Biometrics, or metrics that are related to human physiology, have been used in security measures since the early 1900s (think fingerprinting, which is still used today to identify individuals).
But we’ve come a very long way since then. Things we used to see only in spy movies – retinal scans, voice recognition, palm identification – are all realities now, and have been for some time. We continue to make strides in biometric security as well, because it offers so many advantages over other security measures. See this infographic for more, and read about each of these advantages below.
Biometrics cannot be lost or forgotten, and they’re very unlikely to be stolen.
Anyone can forget a password or code word. But you can’t forget or lose your fingerprints, retinal patterning, or palmprint. For that reason alone, biometrics have an edge over more traditional security measures.
While it’s not impossible for biometric data to be stolen, it’s highly unlikely that any reputable organization would store its data in a way that hackers could access without extreme difficulty. This is not always the case, of course – the U.S. Office of Personnel Management, which was the target of a legendary hacking in 2015 that included 5.6 million sets of fingerprints, had been warned of multiple problems with its cybersecurity systems before the hacking occurred.
The bottom line? Unless biometric data is stored sloppily, on unencrypted servers, it is very, very difficult to steal it.
There’s zero chance of two users having the same identification.
Biometric security also means that no two users will have the same ID, which is a huge advantage, especially when it comes to access to top secret and highly sensitive information.
There have been cases of mistaken identity, allowing two people with the same password or name access to classified information, even when one person has a much lower security clearance than the other. This, of course, can lead to major security breaches.
Data is kept highly secure from outside users.
As mentioned earlier, any reputable organization keeps its biometric data highly secure. Breaches do, unfortunately happen – however, the breach of biometric data like fingerprints, retinal scans, etc. is much less frequent than that of things like Social Security numbers.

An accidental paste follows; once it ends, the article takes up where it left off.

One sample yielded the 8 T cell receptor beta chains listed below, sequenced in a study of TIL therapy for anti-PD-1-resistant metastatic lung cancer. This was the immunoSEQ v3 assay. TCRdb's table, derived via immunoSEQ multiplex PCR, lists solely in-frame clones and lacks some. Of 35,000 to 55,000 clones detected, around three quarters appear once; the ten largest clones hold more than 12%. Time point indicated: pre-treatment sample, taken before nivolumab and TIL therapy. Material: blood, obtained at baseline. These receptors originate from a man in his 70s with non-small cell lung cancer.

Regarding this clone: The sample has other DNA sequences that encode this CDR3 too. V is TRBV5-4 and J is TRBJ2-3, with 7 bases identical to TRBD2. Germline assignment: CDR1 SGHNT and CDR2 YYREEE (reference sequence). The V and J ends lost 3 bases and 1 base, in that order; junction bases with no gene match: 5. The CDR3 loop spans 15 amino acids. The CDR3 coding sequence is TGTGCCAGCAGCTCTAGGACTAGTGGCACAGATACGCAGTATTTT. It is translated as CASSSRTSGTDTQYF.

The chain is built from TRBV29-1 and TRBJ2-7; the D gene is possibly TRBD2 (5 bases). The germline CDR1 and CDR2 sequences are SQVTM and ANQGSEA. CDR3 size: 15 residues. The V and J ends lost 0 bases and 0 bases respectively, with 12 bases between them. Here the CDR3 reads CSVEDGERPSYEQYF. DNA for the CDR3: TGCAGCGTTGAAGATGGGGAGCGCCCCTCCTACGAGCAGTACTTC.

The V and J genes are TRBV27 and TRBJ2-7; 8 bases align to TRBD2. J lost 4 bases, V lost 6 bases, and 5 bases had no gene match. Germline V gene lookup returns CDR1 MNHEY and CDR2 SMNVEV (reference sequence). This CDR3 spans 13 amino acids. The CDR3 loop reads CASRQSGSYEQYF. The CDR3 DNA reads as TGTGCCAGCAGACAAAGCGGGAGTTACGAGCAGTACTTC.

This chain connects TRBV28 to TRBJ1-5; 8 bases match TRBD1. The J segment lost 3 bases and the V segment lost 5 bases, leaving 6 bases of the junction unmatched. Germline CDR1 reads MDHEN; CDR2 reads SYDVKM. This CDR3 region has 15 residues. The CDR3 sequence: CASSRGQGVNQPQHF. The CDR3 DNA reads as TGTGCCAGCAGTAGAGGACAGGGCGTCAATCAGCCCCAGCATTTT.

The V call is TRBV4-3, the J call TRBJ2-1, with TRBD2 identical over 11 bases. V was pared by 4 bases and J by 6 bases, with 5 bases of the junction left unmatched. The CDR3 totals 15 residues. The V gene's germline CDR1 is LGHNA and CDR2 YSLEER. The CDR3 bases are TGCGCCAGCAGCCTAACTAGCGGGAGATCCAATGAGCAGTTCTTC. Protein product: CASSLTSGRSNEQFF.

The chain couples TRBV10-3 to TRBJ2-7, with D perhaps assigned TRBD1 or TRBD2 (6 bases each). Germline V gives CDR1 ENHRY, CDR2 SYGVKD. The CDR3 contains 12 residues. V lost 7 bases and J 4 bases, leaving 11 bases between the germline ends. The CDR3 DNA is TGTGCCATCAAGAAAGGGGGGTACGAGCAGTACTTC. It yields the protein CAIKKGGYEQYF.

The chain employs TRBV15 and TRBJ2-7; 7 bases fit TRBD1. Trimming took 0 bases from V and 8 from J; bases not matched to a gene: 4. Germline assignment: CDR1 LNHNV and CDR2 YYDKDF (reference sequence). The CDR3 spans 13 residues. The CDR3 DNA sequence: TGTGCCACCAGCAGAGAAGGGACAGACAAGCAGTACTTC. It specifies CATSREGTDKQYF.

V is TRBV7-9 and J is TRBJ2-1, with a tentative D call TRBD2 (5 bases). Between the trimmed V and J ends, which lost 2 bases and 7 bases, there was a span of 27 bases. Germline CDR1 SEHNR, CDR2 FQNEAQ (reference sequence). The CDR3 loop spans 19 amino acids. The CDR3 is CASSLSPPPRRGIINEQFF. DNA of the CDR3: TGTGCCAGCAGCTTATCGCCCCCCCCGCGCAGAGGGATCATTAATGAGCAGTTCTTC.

Biometrics provide unique identification on the individual level.
Since you can accurately identify users with zero doubt, biometric security measures allow you to link a specific user to a particular event or access point – say, a computer login or secure entry.
This means that if a breach does occur, it’s much easier to track who may have committed it, and how they accessed your facility or database.
It’s nearly impossible to duplicate biometrics.
Just as it’s extremely difficult to steal biometric data, it’s also practically impossible to duplicate it. Iris scans, for example, rely on tiny patterns and details in a person’s iris pigmentation that are almost impossible to see with the naked eye.
Iris scanners take an extremely detailed picture of your iris, identifying about 240 unique features. There’s almost no way that a person could duplicate your particular iris scan. The same is true for facial recognition, or vein recognition, which recognizes the pattern of veins in a person’s hand or finger.
Biometrics systems are simple to install and require little funding.
Despite the advanced technology that biometrics systems use, these types of security systems are actually quite simple to install and relatively inexpensive.
As biometrics have become more and more commercially popular, the ease of use of these systems has gone up, while costs have come down. Once the systems are installed, operators need minimal training to get them going – the systems do nearly all the work on their own.